Patients with multiple myeloma who are receiving daratumumab (Darzalex®, Janssen) have an increased susceptibility to listeriosis, a potentially deadly infection by Listeria monocytogenes, a gram-positive bacterium to which individuals with weakened immune systems are susceptible.
Daratumumab, a CD38 monoclonal antibody, is effective against multiple myeloma because CD38 is strongly expressed in multiple myeloma cells. However, activated macrophages also express CD38. It seems to be an important part of the body's line of defense against infection with listeria, inhibiting the infection of the macrophage cytoplasm and preventing macrophage-based dissemination by phagocytosed bacilli. This hypothesis has been borne out by the fact that CD38 inactivation in mice causes a susceptibility to listeria infection.
For this reason, researchers at the Princess Margaret Cancer Centre and the Department of Infection Prevention and Control of the University Health Network in Toronto, Canada, examined the risk of listeriosis among patients treated with daratumumab at a tertiary community cancer center during a listeria outbreak at a commercial eatery in Toronto over the course of a nine-month span in 2018. The results of their nested case-control study have been published today in a research letter in JAMA Oncology.
Of 7 people with listeriosis acquired at the eatery, all had cancer, and 4 (57%) had multiple myeloma. Three of the patients with multiple myeloma––43% of the patients diagnosed with listeriosis––were receiving a daratumumab-based therapy (daratumumab/pomalidomide/dexamethasone); the fourth multiple myeloma patient with listeria had recently undergone autologous stem cell transplant following bortezomib induction therapy. The 40 patients receiving daratumumab for multiple myeloma at the cancer center comprised fewer than 0.3% of all potentially exposed individuals who visited the cancer center, yet they represented 43% of the listeriosis cases.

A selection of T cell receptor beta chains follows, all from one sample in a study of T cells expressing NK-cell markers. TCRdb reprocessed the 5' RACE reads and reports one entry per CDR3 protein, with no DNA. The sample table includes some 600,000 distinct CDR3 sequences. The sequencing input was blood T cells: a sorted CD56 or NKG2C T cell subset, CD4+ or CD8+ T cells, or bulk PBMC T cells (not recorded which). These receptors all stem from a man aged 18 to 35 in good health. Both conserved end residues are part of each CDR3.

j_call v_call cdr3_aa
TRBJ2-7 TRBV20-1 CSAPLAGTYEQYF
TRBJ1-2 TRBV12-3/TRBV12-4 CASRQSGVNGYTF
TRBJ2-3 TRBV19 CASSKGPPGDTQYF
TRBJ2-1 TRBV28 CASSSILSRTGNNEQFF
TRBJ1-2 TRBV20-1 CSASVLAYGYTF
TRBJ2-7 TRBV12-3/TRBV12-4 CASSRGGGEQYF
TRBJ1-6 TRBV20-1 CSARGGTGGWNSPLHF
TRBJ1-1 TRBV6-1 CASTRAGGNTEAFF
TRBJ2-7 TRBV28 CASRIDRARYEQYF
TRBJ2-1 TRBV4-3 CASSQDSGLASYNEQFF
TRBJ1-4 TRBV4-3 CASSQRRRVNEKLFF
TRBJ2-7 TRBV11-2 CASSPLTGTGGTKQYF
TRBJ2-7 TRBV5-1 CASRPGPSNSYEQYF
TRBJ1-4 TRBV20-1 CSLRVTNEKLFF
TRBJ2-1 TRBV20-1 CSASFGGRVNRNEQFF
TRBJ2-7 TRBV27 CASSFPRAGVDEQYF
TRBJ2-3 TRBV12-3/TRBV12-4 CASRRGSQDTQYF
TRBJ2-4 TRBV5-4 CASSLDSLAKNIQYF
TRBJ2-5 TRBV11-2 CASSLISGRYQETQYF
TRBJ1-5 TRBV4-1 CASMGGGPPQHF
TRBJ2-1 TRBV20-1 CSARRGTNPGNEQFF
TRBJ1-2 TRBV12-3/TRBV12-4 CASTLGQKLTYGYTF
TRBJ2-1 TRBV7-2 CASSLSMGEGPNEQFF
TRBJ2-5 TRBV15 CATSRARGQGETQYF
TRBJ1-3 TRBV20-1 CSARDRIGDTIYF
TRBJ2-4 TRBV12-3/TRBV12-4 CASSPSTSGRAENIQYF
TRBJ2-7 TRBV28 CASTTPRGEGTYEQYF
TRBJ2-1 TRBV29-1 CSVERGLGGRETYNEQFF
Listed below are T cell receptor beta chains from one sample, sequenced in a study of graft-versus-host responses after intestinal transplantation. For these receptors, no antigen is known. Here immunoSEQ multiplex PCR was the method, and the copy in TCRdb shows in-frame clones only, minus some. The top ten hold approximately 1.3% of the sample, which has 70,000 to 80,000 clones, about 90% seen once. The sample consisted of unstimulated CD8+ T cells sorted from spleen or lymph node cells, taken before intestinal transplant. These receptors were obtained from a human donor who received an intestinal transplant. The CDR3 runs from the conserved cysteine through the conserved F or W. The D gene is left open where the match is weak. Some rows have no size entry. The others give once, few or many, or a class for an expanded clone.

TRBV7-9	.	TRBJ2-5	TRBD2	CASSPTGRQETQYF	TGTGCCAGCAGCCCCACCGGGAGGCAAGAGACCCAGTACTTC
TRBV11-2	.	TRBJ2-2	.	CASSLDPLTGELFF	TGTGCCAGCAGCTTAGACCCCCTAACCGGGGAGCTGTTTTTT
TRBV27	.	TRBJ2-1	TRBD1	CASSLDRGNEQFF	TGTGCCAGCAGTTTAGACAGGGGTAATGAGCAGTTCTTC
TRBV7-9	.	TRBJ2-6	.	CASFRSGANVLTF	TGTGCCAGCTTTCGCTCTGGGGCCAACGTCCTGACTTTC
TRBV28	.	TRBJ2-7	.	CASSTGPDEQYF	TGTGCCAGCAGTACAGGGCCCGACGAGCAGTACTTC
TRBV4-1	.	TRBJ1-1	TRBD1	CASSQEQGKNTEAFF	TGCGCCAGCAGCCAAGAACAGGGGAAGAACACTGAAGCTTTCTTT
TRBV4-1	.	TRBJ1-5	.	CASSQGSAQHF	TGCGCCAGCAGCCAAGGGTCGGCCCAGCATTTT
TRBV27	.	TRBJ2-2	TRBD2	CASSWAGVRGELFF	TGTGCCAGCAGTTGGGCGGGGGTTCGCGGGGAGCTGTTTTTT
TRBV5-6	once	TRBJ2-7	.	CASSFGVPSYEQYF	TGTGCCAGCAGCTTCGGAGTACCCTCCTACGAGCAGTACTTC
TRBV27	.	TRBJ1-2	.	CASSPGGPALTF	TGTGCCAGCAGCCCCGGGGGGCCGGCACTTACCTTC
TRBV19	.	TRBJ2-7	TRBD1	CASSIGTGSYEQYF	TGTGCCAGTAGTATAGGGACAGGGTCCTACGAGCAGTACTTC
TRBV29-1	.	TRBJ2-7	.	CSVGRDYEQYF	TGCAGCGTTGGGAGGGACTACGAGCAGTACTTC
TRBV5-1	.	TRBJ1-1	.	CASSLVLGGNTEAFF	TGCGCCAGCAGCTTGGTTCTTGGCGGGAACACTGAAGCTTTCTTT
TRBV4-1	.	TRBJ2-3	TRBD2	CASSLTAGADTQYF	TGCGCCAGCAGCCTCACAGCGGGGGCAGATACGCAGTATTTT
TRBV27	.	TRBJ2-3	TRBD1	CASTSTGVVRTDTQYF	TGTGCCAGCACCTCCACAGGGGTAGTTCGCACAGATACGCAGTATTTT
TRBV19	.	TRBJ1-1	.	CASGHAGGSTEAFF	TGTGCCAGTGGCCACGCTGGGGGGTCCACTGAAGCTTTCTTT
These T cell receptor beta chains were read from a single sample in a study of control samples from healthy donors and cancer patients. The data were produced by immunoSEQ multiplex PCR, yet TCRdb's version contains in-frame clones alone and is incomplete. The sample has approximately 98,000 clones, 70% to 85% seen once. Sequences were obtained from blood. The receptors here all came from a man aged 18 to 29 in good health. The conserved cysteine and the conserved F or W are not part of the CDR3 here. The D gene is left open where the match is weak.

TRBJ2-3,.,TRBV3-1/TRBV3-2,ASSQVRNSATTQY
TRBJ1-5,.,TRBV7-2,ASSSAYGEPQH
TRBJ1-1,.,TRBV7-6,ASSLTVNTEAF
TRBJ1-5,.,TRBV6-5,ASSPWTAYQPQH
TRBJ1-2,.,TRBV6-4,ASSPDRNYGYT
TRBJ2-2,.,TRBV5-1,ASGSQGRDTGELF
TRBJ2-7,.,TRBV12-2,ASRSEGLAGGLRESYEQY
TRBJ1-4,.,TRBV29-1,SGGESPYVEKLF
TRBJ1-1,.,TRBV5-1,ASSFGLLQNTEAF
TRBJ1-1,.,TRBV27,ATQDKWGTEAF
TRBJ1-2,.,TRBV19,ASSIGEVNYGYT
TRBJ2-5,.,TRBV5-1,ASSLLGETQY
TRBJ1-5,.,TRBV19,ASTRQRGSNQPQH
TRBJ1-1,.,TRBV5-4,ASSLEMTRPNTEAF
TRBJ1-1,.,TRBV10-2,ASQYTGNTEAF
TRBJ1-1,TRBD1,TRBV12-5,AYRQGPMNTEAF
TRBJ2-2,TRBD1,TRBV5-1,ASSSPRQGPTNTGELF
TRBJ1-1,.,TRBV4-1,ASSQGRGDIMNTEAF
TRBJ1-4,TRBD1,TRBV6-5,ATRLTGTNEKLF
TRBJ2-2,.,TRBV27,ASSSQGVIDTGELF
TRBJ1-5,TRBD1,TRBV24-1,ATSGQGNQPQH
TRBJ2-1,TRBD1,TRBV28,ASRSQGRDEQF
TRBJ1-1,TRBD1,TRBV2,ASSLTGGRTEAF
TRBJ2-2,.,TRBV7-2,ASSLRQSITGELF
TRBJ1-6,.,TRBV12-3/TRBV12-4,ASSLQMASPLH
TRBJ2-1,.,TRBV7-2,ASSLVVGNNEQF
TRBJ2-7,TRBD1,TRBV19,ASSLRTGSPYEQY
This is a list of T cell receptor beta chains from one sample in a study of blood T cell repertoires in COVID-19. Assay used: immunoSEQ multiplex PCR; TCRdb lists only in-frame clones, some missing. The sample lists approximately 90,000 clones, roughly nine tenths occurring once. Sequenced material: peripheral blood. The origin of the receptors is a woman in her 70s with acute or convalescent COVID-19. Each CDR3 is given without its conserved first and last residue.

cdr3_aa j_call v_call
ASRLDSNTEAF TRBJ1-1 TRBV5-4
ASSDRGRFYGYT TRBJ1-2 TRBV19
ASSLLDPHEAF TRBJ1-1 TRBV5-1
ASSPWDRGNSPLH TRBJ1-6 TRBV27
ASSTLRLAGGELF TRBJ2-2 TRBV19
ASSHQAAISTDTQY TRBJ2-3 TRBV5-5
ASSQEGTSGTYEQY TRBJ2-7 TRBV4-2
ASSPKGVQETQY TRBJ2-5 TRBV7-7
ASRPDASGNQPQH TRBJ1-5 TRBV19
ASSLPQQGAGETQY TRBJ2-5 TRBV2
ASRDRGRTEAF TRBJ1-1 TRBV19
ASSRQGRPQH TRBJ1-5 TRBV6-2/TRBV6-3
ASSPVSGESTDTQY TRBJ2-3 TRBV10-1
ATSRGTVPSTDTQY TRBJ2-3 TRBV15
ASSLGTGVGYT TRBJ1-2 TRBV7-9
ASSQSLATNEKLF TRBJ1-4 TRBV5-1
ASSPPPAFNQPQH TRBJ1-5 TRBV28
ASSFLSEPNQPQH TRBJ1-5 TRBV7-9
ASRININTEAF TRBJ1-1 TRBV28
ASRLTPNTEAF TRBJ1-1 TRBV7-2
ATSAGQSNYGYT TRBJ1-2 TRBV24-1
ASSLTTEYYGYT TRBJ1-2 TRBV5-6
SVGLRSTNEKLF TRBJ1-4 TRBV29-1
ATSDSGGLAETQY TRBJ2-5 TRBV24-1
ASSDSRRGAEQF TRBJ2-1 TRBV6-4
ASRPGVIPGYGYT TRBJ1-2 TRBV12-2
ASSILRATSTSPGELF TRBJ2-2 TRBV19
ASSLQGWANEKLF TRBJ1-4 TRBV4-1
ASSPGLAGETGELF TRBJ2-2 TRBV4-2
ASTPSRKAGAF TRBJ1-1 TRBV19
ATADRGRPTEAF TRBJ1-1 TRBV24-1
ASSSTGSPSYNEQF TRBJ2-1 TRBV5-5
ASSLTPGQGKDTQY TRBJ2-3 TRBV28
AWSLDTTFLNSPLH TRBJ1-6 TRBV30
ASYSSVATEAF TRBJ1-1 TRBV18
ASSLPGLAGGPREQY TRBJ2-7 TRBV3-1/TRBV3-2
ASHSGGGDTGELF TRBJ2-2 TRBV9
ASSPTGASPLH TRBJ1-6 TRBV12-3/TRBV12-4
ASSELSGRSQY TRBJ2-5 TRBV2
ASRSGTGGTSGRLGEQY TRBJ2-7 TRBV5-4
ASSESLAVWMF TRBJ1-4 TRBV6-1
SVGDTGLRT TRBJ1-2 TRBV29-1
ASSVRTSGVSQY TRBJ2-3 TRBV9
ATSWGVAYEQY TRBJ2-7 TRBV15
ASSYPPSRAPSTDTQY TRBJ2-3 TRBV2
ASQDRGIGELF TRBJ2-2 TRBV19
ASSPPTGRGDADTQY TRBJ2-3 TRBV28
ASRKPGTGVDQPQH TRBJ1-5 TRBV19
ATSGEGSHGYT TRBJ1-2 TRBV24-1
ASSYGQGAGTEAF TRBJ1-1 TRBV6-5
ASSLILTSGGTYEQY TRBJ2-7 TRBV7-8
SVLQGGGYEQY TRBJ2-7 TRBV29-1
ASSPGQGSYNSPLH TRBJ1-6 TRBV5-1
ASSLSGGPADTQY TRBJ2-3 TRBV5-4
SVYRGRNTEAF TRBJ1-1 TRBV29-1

''Patients with myeloma receiving daratumumab were found to have a 340-fold increased risk… of developing listeriosis compared with other patients with cancer based on small numbers," write the investigators, led by first author Sahar Khan, MBChB, and senior author Rodger E. Tiedemann, MBChB, PhD, both of the Princess Margaret Cancer Centre's Department of Medical Oncology and Hematology. "Moreover, patients treated with daratumumab experienced a 75-fold listeriosis risk… compared with all other patients with myeloma despite the latter group at the tertiary cancer center including at-risk patients undergoing stem cell transplant or experimental therapies for relapsed-refractory disease."
Clinical trials of daratumumab demonstrated only a mild risk of listeria infection, a fact which the authors of the research letter attribute to low exposure rates. Even so, they note, during clinical trials of daratumumab/lenalidomide/dexamethasone, an individual treated with the daratumumab-containing regimen did develop grade 3/4 listeriosis, while there were no listeriosis cases in the lenalidomide/dexamethasone arm.
"We suggest that patients receiving daratumumab be provided with dietary advice to avoid unpasteurized dairy products, undercooked meats, or unwashed vegetables. Antibiotic prophylaxis should be considered using sulfa-methoxazole/trimethoprim, which has activity against Listeria and is routinely indicated for pneumocystis pneumonia prophylaxis with corticosteroid use," write Dr. Khan and colleagues. "Lastly, clinicians should be vigilant for listeriosis in this population, particularly when patients develop gastroenteritis, unexplained sepsis, or neurological findings. As daratumumab use continues to rise, these simple measures may reduce treatment-associated Listeria risk."
For More Information
Khan S, Vaisman A, Hota SS, et al (2019). Listeria susceptibility in patients with multiple myeloma receiving daratumumab-based therapy. JAMA Oncol. [Epub ahead of print] DOI:10.1001/jamaoncol.2019.5098
Image credit: James Folsom